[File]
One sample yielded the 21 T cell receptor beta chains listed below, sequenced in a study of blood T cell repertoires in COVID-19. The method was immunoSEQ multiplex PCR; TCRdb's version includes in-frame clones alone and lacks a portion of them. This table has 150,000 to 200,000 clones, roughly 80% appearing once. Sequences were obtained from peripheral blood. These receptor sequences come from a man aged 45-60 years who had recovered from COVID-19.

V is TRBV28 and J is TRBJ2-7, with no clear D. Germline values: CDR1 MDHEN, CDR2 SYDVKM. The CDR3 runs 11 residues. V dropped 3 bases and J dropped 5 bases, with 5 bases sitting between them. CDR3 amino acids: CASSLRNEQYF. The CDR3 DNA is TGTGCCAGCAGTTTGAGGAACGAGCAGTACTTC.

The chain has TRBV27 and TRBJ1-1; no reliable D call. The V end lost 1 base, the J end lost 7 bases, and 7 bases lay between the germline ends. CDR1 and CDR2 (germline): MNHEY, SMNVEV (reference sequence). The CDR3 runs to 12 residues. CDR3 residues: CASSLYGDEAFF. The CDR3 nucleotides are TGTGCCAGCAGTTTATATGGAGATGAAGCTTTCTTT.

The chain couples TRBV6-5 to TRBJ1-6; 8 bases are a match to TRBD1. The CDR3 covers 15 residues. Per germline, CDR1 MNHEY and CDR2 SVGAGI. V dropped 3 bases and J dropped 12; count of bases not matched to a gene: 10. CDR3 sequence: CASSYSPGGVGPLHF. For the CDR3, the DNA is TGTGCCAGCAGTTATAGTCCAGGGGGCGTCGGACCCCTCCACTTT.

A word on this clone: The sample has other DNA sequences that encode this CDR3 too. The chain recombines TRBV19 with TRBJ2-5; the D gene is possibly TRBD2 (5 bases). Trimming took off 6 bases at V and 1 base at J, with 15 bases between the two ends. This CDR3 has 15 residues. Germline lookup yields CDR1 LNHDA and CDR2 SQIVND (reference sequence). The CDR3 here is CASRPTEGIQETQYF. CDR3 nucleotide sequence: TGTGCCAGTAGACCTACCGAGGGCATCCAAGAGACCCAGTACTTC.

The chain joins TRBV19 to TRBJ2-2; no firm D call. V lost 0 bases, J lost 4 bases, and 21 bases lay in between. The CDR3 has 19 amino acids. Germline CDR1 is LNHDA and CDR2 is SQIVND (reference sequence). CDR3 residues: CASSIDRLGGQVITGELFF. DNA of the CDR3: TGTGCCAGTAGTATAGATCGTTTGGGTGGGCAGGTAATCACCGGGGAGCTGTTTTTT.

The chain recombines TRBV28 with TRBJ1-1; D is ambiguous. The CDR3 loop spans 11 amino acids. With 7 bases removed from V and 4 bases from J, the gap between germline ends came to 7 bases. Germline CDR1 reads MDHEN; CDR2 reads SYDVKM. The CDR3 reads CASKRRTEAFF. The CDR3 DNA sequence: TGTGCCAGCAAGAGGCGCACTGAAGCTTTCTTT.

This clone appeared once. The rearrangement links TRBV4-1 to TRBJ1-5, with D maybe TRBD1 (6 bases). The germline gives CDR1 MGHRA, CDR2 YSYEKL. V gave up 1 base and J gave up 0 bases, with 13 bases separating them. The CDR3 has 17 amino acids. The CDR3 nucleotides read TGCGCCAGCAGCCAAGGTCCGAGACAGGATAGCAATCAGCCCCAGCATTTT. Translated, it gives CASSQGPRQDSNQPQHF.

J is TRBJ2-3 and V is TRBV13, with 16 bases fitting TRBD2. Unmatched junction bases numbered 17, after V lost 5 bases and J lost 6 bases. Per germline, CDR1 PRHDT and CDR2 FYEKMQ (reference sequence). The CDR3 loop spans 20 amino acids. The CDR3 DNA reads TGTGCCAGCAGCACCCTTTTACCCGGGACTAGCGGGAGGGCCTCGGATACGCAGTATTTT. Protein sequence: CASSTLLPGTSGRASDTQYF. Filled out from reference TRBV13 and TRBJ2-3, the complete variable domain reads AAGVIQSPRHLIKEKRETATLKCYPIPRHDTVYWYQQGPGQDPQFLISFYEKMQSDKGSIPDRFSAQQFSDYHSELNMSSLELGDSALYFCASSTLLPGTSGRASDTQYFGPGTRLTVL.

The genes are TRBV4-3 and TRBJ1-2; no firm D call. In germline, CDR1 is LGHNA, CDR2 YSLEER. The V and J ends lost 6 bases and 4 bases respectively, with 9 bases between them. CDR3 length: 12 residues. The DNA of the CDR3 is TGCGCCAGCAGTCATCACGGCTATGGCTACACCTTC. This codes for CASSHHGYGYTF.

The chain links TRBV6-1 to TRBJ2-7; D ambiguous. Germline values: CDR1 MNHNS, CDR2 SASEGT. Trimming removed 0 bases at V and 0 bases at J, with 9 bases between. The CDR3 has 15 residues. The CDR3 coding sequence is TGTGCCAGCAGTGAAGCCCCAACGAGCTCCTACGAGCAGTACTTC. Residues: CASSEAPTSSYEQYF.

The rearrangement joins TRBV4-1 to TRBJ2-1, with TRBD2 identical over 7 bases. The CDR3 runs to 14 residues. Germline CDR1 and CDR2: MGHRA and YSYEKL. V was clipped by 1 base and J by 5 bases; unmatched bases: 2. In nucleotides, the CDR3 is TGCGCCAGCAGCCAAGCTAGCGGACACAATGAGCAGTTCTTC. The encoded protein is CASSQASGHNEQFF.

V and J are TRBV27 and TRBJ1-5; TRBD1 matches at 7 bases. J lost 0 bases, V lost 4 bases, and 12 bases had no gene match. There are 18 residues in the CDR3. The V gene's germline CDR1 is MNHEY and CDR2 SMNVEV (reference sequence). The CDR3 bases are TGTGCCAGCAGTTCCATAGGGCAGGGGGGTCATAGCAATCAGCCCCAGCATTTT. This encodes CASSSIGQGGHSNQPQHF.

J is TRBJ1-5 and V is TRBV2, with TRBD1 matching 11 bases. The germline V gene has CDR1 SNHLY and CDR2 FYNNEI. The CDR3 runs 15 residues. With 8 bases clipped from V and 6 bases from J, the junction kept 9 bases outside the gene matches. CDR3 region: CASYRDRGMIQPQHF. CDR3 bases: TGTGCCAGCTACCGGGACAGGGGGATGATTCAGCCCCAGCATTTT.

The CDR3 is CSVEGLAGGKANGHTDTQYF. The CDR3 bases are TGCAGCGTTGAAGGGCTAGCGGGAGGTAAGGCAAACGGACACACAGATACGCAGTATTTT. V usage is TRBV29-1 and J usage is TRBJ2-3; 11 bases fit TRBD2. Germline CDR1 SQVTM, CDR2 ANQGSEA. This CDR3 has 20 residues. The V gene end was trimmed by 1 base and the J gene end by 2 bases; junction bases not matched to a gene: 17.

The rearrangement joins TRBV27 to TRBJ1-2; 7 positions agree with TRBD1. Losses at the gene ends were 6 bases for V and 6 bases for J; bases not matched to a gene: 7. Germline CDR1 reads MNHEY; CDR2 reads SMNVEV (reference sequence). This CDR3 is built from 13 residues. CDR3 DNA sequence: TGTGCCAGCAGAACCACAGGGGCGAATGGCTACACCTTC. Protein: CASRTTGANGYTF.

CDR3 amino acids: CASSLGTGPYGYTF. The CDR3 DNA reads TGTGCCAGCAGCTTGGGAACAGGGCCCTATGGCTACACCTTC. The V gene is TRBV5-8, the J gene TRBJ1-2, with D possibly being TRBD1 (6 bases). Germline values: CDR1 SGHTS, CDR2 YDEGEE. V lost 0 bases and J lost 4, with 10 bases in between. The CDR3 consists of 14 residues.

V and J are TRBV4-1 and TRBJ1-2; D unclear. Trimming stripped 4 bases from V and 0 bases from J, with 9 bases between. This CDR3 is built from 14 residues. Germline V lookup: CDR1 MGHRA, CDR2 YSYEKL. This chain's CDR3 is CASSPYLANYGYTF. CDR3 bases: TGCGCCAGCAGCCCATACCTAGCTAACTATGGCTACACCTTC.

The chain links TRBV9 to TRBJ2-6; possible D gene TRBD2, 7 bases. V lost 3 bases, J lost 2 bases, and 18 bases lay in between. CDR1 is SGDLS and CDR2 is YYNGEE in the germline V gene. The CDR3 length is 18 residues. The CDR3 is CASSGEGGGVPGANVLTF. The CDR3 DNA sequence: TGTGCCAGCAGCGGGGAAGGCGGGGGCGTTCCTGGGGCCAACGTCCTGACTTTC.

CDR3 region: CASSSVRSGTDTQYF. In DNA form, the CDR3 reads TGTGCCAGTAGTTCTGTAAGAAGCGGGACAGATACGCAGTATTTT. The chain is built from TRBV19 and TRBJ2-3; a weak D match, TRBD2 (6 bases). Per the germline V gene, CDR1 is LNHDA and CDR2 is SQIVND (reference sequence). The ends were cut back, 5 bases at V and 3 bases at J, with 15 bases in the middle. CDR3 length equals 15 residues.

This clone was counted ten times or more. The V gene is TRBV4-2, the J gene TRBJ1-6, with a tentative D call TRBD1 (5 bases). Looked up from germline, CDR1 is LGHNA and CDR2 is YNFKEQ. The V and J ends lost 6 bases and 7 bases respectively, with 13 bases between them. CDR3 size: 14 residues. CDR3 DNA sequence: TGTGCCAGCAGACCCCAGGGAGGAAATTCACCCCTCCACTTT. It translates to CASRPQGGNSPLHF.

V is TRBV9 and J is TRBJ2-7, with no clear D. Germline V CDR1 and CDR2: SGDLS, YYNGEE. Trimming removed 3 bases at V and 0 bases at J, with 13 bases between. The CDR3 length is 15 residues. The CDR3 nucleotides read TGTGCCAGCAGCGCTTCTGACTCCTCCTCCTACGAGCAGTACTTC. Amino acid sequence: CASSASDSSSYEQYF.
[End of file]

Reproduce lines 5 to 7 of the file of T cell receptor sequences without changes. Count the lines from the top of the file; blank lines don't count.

A word on this clone: The sample has other DNA sequences that encode this CDR3 too. The chain recombines TRBV19 with TRBJ2-5; the D gene is possibly TRBD2 (5 bases). Trimming took off 6 bases at V and 1 base at J, with 15 bases between the two ends. This CDR3 has 15 residues. Germline lookup yields CDR1 LNHDA and CDR2 SQIVND (reference sequence). The CDR3 here is CASRPTEGIQETQYF. CDR3 nucleotide sequence: TGTGCCAGTAGACCTACCGAGGGCATCCAAGAGACCCAGTACTTC.

The chain joins TRBV19 to TRBJ2-2; no firm D call. V lost 0 bases, J lost 4 bases, and 21 bases lay in between. The CDR3 has 19 amino acids. Germline CDR1 is LNHDA and CDR2 is SQIVND (reference sequence). CDR3 residues: CASSIDRLGGQVITGELFF. DNA of the CDR3: TGTGCCAGTAGTATAGATCGTTTGGGTGGGCAGGTAATCACCGGGGAGCTGTTTTTT.

The chain recombines TRBV28 with TRBJ1-1; D is ambiguous. The CDR3 loop spans 11 amino acids. With 7 bases removed from V and 4 bases from J, the gap between germline ends came to 7 bases. Germline CDR1 reads MDHEN; CDR2 reads SYDVKM. The CDR3 reads CASKRRTEAFF. The CDR3 DNA sequence: TGTGCCAGCAAGAGGCGCACTGAAGCTTTCTTT.